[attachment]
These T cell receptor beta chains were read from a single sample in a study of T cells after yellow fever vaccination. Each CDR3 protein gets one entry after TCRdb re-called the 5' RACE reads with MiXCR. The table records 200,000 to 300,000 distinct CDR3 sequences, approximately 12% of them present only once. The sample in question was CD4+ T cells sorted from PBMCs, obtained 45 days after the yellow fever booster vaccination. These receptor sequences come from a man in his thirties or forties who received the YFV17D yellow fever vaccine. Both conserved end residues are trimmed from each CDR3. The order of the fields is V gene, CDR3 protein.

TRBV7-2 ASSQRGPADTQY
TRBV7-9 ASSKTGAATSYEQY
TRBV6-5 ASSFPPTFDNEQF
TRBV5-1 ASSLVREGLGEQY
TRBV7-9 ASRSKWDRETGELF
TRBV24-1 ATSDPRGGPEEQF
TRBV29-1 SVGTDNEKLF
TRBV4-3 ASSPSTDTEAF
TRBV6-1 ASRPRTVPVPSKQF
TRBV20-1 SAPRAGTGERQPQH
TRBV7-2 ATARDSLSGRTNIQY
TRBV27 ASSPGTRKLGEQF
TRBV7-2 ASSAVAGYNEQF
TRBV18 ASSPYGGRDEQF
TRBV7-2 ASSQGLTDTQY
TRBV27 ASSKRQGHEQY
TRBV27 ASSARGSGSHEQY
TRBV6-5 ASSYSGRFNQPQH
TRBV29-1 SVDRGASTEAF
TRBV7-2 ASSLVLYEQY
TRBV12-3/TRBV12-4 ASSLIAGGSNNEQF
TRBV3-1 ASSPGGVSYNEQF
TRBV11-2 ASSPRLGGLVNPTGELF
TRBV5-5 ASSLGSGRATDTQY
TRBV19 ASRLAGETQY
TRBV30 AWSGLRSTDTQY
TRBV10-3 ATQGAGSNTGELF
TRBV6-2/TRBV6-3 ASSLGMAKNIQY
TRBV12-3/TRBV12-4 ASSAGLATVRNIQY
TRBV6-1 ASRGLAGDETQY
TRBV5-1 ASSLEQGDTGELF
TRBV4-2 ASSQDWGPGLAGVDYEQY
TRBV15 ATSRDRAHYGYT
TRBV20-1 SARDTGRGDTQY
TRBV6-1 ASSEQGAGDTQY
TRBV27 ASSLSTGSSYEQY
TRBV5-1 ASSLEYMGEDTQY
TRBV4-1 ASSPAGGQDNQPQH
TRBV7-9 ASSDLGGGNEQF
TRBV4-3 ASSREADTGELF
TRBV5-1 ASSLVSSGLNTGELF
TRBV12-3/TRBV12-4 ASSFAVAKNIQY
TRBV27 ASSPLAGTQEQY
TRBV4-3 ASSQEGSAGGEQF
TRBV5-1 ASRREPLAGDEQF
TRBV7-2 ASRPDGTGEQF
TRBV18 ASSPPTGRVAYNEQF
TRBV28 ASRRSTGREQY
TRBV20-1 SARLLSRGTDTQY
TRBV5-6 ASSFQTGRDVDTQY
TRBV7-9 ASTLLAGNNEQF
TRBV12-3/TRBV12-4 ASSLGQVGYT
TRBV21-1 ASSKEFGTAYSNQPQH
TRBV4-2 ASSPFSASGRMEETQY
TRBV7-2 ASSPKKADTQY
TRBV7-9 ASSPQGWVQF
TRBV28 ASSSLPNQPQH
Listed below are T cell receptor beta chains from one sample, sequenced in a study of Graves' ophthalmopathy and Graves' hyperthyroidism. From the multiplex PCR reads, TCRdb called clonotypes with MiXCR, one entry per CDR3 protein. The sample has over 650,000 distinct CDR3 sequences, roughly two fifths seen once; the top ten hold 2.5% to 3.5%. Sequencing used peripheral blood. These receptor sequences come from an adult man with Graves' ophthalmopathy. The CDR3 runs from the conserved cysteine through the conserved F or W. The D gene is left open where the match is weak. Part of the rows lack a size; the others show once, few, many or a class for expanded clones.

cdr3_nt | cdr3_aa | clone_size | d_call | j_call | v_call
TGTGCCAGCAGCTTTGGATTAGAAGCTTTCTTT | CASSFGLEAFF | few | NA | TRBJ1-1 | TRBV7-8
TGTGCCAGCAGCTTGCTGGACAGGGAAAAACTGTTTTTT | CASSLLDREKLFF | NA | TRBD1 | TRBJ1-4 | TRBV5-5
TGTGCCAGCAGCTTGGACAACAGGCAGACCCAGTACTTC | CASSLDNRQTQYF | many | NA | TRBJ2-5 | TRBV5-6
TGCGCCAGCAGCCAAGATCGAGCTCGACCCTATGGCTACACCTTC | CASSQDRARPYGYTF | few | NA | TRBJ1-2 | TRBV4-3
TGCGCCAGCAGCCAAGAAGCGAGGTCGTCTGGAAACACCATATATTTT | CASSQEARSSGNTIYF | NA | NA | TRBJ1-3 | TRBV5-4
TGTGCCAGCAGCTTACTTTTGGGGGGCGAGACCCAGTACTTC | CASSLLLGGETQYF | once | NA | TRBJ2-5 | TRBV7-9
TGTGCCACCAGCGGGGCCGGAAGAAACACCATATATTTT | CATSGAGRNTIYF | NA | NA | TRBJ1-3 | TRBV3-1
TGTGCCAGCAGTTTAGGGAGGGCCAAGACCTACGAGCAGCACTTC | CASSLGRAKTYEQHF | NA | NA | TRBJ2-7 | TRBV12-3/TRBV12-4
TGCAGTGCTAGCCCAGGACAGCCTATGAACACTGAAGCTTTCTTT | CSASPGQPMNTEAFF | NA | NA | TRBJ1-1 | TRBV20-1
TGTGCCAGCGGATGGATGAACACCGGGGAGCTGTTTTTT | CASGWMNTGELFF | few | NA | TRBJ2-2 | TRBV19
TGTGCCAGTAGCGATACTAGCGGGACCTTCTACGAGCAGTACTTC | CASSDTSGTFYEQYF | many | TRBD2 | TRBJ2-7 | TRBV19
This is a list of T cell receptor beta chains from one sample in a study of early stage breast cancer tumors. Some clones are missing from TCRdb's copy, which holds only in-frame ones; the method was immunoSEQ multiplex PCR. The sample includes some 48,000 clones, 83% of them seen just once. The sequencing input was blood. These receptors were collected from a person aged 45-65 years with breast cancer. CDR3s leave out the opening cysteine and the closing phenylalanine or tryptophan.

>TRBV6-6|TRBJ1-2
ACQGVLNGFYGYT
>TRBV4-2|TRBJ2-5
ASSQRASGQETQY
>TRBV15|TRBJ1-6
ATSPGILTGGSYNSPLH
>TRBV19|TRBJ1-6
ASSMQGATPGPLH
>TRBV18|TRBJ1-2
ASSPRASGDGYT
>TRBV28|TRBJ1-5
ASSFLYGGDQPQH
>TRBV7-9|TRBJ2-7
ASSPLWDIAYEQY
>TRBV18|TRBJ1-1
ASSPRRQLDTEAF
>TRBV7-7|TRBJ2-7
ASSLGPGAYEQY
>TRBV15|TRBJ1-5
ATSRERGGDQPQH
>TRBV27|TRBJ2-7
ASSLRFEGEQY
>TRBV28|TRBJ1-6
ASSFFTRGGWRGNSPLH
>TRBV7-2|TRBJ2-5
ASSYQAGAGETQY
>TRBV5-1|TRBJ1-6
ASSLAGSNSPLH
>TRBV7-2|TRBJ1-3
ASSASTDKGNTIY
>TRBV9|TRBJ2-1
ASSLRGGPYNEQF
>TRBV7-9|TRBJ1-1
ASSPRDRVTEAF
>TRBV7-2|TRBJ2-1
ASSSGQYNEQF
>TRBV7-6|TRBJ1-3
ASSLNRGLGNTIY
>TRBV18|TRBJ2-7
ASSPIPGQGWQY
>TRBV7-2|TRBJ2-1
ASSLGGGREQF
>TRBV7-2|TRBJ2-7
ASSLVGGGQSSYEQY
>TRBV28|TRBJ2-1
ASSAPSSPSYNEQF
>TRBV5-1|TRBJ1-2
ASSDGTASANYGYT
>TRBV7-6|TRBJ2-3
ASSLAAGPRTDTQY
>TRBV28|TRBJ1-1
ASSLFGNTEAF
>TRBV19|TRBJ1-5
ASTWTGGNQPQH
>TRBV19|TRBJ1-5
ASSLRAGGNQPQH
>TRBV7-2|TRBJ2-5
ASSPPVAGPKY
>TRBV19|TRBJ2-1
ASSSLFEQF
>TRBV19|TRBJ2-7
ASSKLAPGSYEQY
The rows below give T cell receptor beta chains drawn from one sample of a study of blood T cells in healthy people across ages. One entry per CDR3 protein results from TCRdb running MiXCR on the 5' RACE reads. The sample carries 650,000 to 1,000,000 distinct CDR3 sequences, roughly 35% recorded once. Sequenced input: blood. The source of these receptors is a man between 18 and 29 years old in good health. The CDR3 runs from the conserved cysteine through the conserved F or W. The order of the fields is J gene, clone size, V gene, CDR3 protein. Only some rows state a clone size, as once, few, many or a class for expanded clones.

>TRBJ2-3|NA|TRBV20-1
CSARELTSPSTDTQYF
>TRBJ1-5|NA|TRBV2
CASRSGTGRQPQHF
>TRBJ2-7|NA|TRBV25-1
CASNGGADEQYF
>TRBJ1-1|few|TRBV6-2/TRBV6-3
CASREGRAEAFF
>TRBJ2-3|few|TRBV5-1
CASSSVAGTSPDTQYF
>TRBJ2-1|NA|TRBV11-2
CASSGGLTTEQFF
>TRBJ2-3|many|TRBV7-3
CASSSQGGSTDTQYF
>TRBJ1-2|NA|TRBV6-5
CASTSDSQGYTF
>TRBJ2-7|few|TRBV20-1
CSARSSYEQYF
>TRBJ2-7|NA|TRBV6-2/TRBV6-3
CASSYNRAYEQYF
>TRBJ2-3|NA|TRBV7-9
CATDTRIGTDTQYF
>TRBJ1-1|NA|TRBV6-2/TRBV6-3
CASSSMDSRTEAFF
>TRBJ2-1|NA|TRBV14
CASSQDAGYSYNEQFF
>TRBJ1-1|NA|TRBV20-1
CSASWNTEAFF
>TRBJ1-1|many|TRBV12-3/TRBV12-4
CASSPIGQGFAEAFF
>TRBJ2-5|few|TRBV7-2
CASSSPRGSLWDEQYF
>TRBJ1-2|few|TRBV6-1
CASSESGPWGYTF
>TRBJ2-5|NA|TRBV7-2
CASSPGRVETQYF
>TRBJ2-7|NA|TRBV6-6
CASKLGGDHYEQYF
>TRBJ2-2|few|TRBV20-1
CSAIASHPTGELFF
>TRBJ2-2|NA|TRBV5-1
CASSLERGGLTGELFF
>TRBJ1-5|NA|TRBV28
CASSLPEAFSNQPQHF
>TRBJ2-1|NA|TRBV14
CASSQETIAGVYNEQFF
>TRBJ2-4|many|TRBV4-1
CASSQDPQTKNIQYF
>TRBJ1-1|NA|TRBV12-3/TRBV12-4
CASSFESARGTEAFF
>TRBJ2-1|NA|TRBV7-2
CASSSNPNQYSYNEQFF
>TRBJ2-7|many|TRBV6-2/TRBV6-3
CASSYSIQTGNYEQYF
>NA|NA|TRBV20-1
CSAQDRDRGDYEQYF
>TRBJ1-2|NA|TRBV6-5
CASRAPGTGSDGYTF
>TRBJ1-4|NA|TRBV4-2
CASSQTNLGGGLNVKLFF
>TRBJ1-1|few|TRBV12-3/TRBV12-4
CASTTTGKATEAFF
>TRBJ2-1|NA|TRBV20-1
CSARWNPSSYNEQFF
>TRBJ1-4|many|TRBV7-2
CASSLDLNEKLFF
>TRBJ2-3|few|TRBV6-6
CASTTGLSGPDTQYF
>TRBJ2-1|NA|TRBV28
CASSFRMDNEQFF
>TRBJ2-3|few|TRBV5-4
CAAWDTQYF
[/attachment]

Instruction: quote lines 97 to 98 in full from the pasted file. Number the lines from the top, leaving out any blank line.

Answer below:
>TRBV7-2|TRBJ2-5
ASSYQAGAGETQY